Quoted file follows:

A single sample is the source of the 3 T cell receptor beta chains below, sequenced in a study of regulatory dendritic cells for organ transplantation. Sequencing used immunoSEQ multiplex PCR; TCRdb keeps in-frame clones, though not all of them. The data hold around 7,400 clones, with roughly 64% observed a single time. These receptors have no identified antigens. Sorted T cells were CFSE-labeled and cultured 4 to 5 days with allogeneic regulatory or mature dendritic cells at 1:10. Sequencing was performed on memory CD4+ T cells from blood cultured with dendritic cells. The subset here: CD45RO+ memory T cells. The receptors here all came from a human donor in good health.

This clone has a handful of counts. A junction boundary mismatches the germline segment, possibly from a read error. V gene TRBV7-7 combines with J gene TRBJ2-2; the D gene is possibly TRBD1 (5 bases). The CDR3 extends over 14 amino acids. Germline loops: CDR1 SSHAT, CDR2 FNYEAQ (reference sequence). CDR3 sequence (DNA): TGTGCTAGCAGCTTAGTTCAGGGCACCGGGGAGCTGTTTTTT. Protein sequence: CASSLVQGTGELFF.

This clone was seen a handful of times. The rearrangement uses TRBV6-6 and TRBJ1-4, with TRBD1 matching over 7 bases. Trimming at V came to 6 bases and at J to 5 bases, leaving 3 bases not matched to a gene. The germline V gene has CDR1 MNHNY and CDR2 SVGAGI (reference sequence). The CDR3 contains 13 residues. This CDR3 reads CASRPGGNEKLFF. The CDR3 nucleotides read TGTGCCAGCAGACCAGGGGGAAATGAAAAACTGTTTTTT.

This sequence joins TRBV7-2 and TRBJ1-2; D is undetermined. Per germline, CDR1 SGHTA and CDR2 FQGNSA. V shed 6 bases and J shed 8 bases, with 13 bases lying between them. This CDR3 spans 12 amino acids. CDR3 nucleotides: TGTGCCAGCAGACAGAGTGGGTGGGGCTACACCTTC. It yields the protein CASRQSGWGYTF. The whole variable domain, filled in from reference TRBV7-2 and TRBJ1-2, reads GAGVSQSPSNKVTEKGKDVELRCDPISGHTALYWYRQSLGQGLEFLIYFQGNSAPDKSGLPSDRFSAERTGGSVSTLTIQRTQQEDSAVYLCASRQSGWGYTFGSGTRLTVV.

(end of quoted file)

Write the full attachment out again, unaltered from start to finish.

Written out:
A single sample is the source of the 3 T cell receptor beta chains below, sequenced in a study of regulatory dendritic cells for organ transplantation. Sequencing used immunoSEQ multiplex PCR; TCRdb keeps in-frame clones, though not all of them. The data hold around 7,400 clones, with roughly 64% observed a single time. These receptors have no identified antigens. Sorted T cells were CFSE-labeled and cultured 4 to 5 days with allogeneic regulatory or mature dendritic cells at 1:10. Sequencing was performed on memory CD4+ T cells from blood cultured with dendritic cells. The subset here: CD45RO+ memory T cells. The receptors here all came from a human donor in good health.

This clone has a handful of counts. A junction boundary mismatches the germline segment, possibly from a read error. V gene TRBV7-7 combines with J gene TRBJ2-2; the D gene is possibly TRBD1 (5 bases). The CDR3 extends over 14 amino acids. Germline loops: CDR1 SSHAT, CDR2 FNYEAQ (reference sequence). CDR3 sequence (DNA): TGTGCTAGCAGCTTAGTTCAGGGCACCGGGGAGCTGTTTTTT. Protein sequence: CASSLVQGTGELFF.

This clone was seen a handful of times. The rearrangement uses TRBV6-6 and TRBJ1-4, with TRBD1 matching over 7 bases. Trimming at V came to 6 bases and at J to 5 bases, leaving 3 bases not matched to a gene. The germline V gene has CDR1 MNHNY and CDR2 SVGAGI (reference sequence). The CDR3 contains 13 residues. This CDR3 reads CASRPGGNEKLFF. The CDR3 nucleotides read TGTGCCAGCAGACCAGGGGGAAATGAAAAACTGTTTTTT.

This sequence joins TRBV7-2 and TRBJ1-2; D is undetermined. Per germline, CDR1 SGHTA and CDR2 FQGNSA. V shed 6 bases and J shed 8 bases, with 13 bases lying between them. This CDR3 spans 12 amino acids. CDR3 nucleotides: TGTGCCAGCAGACAGAGTGGGTGGGGCTACACCTTC. It yields the protein CASRQSGWGYTF. The whole variable domain, filled in from reference TRBV7-2 and TRBJ1-2, reads GAGVSQSPSNKVTEKGKDVELRCDPISGHTALYWYRQSLGQGLEFLIYFQGNSAPDKSGLPSDRFSAERTGGSVSTLTIQRTQQEDSAVYLCASRQSGWGYTFGSGTRLTVV.